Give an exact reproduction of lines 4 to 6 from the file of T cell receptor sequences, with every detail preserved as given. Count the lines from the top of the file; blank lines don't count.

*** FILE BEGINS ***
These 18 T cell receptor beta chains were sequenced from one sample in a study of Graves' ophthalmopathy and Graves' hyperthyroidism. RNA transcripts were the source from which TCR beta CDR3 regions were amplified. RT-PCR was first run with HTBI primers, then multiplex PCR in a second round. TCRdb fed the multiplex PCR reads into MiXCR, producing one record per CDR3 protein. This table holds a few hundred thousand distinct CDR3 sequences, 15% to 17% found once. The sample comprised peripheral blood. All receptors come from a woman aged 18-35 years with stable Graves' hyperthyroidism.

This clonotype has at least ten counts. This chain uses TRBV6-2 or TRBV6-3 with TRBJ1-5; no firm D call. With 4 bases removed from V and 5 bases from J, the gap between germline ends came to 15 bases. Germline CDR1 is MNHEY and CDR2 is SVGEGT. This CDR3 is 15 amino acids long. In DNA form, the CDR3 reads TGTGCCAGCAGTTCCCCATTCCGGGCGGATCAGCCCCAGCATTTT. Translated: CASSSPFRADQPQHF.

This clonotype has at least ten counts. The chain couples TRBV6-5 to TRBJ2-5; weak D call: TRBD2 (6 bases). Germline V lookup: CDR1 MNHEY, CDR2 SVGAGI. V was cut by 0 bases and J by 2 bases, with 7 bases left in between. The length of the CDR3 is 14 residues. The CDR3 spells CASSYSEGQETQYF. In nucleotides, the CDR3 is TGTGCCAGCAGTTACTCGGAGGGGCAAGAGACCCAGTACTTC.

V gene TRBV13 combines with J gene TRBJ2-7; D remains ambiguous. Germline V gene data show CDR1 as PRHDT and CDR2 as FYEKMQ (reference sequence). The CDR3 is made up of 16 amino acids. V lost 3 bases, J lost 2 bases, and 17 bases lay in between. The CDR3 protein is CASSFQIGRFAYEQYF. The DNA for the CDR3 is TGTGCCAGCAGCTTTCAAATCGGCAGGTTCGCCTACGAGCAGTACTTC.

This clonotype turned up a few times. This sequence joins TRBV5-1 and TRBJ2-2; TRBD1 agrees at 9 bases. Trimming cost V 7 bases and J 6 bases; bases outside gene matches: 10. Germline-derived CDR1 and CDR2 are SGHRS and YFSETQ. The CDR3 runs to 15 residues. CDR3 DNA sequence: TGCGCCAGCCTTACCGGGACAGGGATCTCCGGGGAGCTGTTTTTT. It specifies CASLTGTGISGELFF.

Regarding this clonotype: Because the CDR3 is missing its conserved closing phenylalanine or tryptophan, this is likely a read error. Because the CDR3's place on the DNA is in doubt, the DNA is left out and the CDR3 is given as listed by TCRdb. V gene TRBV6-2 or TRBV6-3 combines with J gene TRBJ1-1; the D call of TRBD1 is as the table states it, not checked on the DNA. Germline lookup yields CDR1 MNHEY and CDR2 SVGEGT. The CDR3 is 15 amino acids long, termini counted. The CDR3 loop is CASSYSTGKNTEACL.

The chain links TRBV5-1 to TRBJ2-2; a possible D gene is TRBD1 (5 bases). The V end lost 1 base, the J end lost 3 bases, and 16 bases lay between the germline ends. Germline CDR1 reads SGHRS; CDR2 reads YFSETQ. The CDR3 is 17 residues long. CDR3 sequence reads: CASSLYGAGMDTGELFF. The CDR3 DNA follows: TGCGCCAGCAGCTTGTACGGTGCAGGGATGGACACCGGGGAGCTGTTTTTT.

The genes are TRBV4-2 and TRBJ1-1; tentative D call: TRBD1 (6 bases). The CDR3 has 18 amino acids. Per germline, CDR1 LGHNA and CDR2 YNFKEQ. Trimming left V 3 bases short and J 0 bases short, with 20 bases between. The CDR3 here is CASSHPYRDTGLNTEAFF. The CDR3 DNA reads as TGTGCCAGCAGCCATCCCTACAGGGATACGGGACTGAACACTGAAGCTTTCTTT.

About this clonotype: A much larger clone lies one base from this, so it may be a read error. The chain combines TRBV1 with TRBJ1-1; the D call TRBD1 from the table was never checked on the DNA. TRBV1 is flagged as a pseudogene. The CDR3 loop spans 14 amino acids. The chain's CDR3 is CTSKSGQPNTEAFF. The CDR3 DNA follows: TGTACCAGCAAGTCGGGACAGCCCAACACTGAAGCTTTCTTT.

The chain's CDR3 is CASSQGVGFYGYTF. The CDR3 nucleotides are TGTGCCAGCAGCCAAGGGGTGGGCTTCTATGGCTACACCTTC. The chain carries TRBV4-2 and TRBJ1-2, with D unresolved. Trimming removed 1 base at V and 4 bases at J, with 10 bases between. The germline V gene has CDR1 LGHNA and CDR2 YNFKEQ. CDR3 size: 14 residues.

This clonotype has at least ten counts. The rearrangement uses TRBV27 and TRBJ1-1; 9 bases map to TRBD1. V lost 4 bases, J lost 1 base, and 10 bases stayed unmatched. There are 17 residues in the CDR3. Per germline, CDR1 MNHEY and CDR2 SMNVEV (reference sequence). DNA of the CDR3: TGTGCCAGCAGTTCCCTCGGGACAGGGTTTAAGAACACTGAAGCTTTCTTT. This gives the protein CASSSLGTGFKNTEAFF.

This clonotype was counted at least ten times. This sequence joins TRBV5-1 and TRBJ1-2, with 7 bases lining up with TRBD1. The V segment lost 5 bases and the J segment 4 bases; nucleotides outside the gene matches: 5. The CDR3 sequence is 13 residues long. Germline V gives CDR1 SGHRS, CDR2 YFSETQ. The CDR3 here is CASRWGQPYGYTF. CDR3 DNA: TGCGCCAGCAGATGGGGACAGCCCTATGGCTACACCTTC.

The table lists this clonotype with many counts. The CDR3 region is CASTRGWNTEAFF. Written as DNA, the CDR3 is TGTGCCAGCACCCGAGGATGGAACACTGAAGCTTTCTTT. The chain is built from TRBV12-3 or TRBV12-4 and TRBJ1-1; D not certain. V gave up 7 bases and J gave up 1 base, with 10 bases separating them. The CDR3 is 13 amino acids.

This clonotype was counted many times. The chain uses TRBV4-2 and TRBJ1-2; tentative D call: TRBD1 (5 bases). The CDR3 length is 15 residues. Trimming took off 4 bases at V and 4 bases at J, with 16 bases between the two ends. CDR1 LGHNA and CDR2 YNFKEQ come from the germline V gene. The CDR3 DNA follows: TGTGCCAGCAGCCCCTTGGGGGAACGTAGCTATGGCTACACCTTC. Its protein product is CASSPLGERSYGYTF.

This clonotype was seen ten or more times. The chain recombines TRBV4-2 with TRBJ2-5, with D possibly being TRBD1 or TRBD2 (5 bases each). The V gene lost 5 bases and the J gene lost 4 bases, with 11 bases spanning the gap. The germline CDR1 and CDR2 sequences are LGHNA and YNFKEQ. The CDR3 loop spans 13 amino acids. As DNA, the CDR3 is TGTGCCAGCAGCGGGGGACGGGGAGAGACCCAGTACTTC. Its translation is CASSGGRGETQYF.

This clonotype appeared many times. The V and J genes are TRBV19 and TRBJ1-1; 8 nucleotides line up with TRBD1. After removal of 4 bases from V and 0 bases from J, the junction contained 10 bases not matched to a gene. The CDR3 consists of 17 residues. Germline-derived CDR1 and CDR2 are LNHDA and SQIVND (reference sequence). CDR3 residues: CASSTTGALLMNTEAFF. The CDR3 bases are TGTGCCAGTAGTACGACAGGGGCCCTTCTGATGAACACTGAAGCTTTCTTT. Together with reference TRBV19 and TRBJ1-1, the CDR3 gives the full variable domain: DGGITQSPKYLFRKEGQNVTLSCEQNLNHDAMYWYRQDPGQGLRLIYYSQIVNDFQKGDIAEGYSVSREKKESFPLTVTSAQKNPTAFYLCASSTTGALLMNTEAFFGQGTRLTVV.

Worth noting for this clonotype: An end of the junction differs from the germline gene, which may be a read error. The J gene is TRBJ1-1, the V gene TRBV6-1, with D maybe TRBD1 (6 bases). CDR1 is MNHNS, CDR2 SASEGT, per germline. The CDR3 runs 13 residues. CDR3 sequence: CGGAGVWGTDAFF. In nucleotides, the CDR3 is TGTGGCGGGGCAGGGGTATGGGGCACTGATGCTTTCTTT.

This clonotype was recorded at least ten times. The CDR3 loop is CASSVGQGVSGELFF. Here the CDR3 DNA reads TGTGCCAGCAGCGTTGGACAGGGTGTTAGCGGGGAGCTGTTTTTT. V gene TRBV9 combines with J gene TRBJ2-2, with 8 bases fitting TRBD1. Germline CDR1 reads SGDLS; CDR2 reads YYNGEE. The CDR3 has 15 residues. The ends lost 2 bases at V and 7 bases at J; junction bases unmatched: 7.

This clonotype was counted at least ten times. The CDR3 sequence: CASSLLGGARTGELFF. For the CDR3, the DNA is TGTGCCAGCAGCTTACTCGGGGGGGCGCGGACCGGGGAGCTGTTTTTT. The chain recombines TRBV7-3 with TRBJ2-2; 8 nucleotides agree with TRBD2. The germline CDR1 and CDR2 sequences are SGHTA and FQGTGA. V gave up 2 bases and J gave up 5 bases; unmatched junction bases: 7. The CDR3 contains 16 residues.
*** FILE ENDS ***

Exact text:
V gene TRBV13 combines with J gene TRBJ2-7; D remains ambiguous. Germline V gene data show CDR1 as PRHDT and CDR2 as FYEKMQ (reference sequence). The CDR3 is made up of 16 amino acids. V lost 3 bases, J lost 2 bases, and 17 bases lay in between. The CDR3 protein is CASSFQIGRFAYEQYF. The DNA for the CDR3 is TGTGCCAGCAGCTTTCAAATCGGCAGGTTCGCCTACGAGCAGTACTTC.

This clonotype turned up a few times. This sequence joins TRBV5-1 and TRBJ2-2; TRBD1 agrees at 9 bases. Trimming cost V 7 bases and J 6 bases; bases outside gene matches: 10. Germline-derived CDR1 and CDR2 are SGHRS and YFSETQ. The CDR3 runs to 15 residues. CDR3 DNA sequence: TGCGCCAGCCTTACCGGGACAGGGATCTCCGGGGAGCTGTTTTTT. It specifies CASLTGTGISGELFF.

Regarding this clonotype: Because the CDR3 is missing its conserved closing phenylalanine or tryptophan, this is likely a read error. Because the CDR3's place on the DNA is in doubt, the DNA is left out and the CDR3 is given as listed by TCRdb. V gene TRBV6-2 or TRBV6-3 combines with J gene TRBJ1-1; the D call of TRBD1 is as the table states it, not checked on the DNA. Germline lookup yields CDR1 MNHEY and CDR2 SVGEGT. The CDR3 is 15 amino acids long, termini counted. The CDR3 loop is CASSYSTGKNTEACL.